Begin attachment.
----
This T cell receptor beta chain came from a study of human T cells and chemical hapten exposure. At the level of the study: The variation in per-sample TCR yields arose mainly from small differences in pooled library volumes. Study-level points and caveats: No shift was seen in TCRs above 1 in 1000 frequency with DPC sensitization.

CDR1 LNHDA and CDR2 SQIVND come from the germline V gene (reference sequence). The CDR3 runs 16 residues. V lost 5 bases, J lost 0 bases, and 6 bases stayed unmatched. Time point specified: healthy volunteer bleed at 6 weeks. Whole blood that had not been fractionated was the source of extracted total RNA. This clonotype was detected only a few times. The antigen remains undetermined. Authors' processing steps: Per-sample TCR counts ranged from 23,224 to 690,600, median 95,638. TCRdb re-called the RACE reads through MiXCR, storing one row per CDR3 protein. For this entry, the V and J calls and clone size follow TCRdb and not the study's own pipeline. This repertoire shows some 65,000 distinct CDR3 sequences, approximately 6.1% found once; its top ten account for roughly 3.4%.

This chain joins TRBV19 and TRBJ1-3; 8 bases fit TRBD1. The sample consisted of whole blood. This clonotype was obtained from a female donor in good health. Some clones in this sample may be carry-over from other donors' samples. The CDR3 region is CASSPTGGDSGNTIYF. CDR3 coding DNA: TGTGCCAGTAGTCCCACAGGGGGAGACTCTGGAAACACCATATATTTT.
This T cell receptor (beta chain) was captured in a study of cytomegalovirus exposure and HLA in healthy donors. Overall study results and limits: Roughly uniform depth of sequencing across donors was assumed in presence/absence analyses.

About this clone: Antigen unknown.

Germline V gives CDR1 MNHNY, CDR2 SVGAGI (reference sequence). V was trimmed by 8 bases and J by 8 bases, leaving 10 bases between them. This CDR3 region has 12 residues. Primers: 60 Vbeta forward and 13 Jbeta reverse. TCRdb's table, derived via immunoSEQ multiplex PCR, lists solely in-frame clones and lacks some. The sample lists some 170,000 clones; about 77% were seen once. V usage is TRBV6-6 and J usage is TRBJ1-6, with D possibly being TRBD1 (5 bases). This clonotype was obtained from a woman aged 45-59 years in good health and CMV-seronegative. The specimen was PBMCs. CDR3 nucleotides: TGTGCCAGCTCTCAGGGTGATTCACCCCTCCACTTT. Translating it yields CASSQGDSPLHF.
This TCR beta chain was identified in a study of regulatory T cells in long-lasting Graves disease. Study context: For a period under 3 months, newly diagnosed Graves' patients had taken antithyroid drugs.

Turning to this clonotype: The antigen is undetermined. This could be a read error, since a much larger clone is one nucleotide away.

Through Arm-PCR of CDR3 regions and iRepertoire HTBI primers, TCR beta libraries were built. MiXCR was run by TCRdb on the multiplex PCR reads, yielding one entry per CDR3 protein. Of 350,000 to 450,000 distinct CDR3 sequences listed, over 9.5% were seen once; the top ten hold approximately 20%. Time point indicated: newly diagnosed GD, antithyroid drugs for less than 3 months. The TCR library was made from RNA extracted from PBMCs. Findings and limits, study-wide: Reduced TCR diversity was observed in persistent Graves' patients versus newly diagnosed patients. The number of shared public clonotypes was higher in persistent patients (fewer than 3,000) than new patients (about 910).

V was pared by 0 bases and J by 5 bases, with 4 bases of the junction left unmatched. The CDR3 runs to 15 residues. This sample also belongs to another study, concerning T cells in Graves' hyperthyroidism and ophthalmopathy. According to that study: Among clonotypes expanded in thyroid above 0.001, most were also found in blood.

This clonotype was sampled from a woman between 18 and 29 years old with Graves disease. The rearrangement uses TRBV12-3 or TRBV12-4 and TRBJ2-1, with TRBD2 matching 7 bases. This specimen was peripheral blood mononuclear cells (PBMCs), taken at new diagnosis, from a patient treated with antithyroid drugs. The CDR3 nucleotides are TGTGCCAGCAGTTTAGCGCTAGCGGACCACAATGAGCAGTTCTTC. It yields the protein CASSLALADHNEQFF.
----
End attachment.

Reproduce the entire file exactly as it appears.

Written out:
This T cell receptor beta chain came from a study of human T cells and chemical hapten exposure. At the level of the study: The variation in per-sample TCR yields arose mainly from small differences in pooled library volumes. Study-level points and caveats: No shift was seen in TCRs above 1 in 1000 frequency with DPC sensitization.

CDR1 LNHDA and CDR2 SQIVND come from the germline V gene (reference sequence). The CDR3 runs 16 residues. V lost 5 bases, J lost 0 bases, and 6 bases stayed unmatched. Time point specified: healthy volunteer bleed at 6 weeks. Whole blood that had not been fractionated was the source of extracted total RNA. This clonotype was detected only a few times. The antigen remains undetermined. Authors' processing steps: Per-sample TCR counts ranged from 23,224 to 690,600, median 95,638. TCRdb re-called the RACE reads through MiXCR, storing one row per CDR3 protein. For this entry, the V and J calls and clone size follow TCRdb and not the study's own pipeline. This repertoire shows some 65,000 distinct CDR3 sequences, approximately 6.1% found once; its top ten account for roughly 3.4%.

This chain joins TRBV19 and TRBJ1-3; 8 bases fit TRBD1. The sample consisted of whole blood. This clonotype was obtained from a female donor in good health. Some clones in this sample may be carry-over from other donors' samples. The CDR3 region is CASSPTGGDSGNTIYF. CDR3 coding DNA: TGTGCCAGTAGTCCCACAGGGGGAGACTCTGGAAACACCATATATTTT.
This T cell receptor (beta chain) was captured in a study of cytomegalovirus exposure and HLA in healthy donors. Overall study results and limits: Roughly uniform depth of sequencing across donors was assumed in presence/absence analyses.

About this clone: Antigen unknown.

Germline V gives CDR1 MNHNY, CDR2 SVGAGI (reference sequence). V was trimmed by 8 bases and J by 8 bases, leaving 10 bases between them. This CDR3 region has 12 residues. Primers: 60 Vbeta forward and 13 Jbeta reverse. TCRdb's table, derived via immunoSEQ multiplex PCR, lists solely in-frame clones and lacks some. The sample lists some 170,000 clones; about 77% were seen once. V usage is TRBV6-6 and J usage is TRBJ1-6, with D possibly being TRBD1 (5 bases). This clonotype was obtained from a woman aged 45-59 years in good health and CMV-seronegative. The specimen was PBMCs. CDR3 nucleotides: TGTGCCAGCTCTCAGGGTGATTCACCCCTCCACTTT. Translating it yields CASSQGDSPLHF.
This TCR beta chain was identified in a study of regulatory T cells in long-lasting Graves disease. Study context: For a period under 3 months, newly diagnosed Graves' patients had taken antithyroid drugs.

Turning to this clonotype: The antigen is undetermined. This could be a read error, since a much larger clone is one nucleotide away.

Through Arm-PCR of CDR3 regions and iRepertoire HTBI primers, TCR beta libraries were built. MiXCR was run by TCRdb on the multiplex PCR reads, yielding one entry per CDR3 protein. Of 350,000 to 450,000 distinct CDR3 sequences listed, over 9.5% were seen once; the top ten hold approximately 20%. Time point indicated: newly diagnosed GD, antithyroid drugs for less than 3 months. The TCR library was made from RNA extracted from PBMCs. Findings and limits, study-wide: Reduced TCR diversity was observed in persistent Graves' patients versus newly diagnosed patients. The number of shared public clonotypes was higher in persistent patients (fewer than 3,000) than new patients (about 910).

V was pared by 0 bases and J by 5 bases, with 4 bases of the junction left unmatched. The CDR3 runs to 15 residues. This sample also belongs to another study, concerning T cells in Graves' hyperthyroidism and ophthalmopathy. According to that study: Among clonotypes expanded in thyroid above 0.001, most were also found in blood.

This clonotype was sampled from a woman between 18 and 29 years old with Graves disease. The rearrangement uses TRBV12-3 or TRBV12-4 and TRBJ2-1, with TRBD2 matching 7 bases. This specimen was peripheral blood mononuclear cells (PBMCs), taken at new diagnosis, from a patient treated with antithyroid drugs. The CDR3 nucleotides are TGTGCCAGCAGTTTAGCGCTAGCGGACCACAATGAGCAGTTCTTC. It yields the protein CASSLALADHNEQFF.